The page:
Date of Award


Degree Type


Degree Name

Doctor of Philosophy (PhD)

Graduate Group

Chemical and Biomolecular Engineering

First Advisor

Scott L. Diamond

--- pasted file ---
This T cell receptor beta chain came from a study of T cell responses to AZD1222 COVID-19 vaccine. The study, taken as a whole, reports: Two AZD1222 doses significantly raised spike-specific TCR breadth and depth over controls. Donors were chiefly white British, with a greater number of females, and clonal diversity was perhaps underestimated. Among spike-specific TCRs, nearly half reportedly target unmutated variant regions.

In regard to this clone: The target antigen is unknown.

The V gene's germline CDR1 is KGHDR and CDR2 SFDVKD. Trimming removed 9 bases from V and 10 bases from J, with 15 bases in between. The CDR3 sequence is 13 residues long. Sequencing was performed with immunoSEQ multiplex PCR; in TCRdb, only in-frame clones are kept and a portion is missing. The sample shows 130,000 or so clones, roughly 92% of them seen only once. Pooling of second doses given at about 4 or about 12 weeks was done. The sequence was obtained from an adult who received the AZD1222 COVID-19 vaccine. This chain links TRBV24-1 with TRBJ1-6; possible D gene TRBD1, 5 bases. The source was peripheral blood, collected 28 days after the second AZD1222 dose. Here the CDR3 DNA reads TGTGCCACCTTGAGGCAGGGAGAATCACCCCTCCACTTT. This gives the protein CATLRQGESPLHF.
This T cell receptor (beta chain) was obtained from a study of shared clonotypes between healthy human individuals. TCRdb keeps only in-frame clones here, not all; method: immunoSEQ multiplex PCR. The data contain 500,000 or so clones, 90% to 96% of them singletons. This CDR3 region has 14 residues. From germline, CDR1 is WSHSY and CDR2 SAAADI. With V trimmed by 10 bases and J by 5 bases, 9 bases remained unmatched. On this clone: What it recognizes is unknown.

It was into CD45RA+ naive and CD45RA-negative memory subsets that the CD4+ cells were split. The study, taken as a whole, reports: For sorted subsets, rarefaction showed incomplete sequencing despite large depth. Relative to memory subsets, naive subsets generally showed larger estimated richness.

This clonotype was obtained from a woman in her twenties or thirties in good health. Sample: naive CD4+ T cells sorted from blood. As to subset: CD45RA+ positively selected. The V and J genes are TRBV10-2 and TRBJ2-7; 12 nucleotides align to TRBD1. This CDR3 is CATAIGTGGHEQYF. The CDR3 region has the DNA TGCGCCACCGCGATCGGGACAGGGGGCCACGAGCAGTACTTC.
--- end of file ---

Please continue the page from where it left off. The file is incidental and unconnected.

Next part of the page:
Coagulation testing is an important diagnostic tool for the detection of excessive bleeding risk or obstructive clot formation (thrombosis), using blood samples from patients. Microfluidic flow devices have been well established to provide insights on the impacts of shear rate, drug action, and disease state on coagulation and platelet biology. The bulk of the microfluidic devices and assays used in the past have relied upon manual assembly using poly(dimethylsiloxane) (PDMS), a material and construction method not well suited to use in a clinical setting. This thesis describes the design and testing of a single-use, storage stable evolution of previous PDMS microfluidic designs, manufactured via injection molding and pressure-sensitive adhesive bonding. Using this device, we demonstrate the ability to make internally consistent and repeatable measurements of platelet and fibrin fluorescence intensity in clots forming under venous shear rate, using a bench-top LED microscope, and physiologically representative constant-pressure driven flow. We also demonstrate the ability to detect a strong, dose-dependent reduction in the fibrin fluorescence intensity signal in response to in vitro spiking of direct oral anticoagulants (DOACs). Further, we showed the ability to reverse this inhibition, through the addition of small quantities of drug reversal agents. In a separate study, the presence of DOACs in the blood of patients on the medications was clearly detected. Utilizing the previously obtained data from in vitro spiking, the relative response of DOAC patient blood with and without reversal agent was used to generate a quantitative prediction for the current concentration of drug in their system. The field of coagulation testing has lacked a definitive candidate for a fast, reliable means of accurately assessing patient anticoagulation status. Taken together, the ability to both identify the presence and predict the quantity of DOAC in a patient’s blood using a single-use microfluidic chip approach, as described in this thesis, represents a potential promising new direction for coagulation testing at the bed-side.

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